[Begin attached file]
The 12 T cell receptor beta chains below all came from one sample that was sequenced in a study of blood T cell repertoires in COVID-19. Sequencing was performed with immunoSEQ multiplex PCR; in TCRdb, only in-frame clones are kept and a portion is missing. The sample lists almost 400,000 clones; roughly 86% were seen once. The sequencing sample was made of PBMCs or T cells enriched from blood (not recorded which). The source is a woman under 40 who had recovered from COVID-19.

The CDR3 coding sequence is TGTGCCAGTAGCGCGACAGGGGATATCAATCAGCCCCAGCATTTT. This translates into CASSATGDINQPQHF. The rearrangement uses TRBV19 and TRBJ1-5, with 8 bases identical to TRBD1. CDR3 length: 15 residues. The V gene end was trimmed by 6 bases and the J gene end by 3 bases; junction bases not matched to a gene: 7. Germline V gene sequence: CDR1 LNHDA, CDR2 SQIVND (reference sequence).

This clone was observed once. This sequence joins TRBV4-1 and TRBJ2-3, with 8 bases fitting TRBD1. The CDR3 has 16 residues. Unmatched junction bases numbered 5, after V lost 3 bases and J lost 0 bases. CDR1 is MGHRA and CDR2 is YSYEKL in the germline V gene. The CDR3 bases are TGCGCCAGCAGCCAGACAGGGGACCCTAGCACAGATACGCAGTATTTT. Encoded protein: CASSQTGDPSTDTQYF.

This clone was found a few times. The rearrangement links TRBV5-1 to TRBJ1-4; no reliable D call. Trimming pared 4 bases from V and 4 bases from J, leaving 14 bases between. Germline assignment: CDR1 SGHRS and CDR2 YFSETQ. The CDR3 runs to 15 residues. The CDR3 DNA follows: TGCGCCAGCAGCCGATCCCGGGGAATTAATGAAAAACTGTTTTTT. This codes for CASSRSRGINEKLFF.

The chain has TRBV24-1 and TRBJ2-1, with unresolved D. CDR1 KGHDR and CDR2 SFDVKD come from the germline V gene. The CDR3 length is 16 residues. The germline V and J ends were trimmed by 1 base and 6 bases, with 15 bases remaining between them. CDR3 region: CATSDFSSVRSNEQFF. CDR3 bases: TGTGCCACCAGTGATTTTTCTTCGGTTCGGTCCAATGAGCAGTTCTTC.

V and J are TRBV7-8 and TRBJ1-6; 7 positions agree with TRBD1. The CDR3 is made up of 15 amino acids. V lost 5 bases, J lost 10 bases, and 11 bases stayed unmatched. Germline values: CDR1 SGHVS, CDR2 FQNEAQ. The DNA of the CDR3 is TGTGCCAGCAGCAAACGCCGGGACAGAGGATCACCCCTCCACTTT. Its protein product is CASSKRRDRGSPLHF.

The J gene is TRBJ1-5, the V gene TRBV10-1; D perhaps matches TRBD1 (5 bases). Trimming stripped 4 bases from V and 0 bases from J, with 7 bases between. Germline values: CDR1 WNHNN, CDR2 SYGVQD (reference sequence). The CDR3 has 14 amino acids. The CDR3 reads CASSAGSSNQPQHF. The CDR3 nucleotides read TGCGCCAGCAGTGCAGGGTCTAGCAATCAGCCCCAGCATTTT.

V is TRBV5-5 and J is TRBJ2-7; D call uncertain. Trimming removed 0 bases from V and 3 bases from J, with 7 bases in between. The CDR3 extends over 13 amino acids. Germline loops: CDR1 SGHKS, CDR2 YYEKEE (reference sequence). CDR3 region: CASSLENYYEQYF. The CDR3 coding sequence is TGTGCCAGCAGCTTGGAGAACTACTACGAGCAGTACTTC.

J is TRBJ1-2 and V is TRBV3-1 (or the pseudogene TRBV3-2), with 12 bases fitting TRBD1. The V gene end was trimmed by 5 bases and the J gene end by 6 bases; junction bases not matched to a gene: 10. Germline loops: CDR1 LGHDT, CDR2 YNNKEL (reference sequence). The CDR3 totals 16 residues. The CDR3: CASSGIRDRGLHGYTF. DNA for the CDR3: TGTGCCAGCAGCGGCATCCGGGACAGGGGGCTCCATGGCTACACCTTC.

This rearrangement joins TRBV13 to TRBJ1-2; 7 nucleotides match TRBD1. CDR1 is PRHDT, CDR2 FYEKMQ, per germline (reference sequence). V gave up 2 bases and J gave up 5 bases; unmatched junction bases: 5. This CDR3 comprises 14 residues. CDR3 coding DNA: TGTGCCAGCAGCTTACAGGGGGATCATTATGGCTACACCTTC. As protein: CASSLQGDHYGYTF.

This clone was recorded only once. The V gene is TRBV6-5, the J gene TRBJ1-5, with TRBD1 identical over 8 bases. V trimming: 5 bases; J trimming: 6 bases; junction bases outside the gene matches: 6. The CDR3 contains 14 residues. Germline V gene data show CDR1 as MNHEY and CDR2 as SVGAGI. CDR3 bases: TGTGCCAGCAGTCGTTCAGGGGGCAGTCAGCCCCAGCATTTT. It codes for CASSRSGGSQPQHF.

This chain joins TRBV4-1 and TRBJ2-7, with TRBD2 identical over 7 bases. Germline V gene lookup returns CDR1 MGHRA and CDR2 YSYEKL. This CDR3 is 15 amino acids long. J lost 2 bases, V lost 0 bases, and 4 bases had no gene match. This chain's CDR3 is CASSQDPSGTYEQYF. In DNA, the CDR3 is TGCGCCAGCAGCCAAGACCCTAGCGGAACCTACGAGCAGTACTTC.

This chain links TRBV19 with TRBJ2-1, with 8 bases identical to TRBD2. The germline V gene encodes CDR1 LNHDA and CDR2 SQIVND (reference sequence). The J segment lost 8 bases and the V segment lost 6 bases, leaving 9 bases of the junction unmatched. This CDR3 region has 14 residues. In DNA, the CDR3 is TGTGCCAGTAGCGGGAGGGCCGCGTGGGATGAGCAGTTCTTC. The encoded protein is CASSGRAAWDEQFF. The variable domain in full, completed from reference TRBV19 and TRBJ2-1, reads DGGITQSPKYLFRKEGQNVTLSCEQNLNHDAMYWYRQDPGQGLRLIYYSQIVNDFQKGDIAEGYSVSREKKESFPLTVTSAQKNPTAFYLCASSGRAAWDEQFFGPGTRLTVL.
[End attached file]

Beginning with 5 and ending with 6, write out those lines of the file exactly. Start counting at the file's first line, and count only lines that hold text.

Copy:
The chain has TRBV24-1 and TRBJ2-1, with unresolved D. CDR1 KGHDR and CDR2 SFDVKD come from the germline V gene. The CDR3 length is 16 residues. The germline V and J ends were trimmed by 1 base and 6 bases, with 15 bases remaining between them. CDR3 region: CATSDFSSVRSNEQFF. CDR3 bases: TGTGCCACCAGTGATTTTTCTTCGGTTCGGTCCAATGAGCAGTTCTTC.

V and J are TRBV7-8 and TRBJ1-6; 7 positions agree with TRBD1. The CDR3 is made up of 15 amino acids. V lost 5 bases, J lost 10 bases, and 11 bases stayed unmatched. Germline values: CDR1 SGHVS, CDR2 FQNEAQ. The DNA of the CDR3 is TGTGCCAGCAGCAAACGCCGGGACAGAGGATCACCCCTCCACTTT. Its protein product is CASSKRRDRGSPLHF.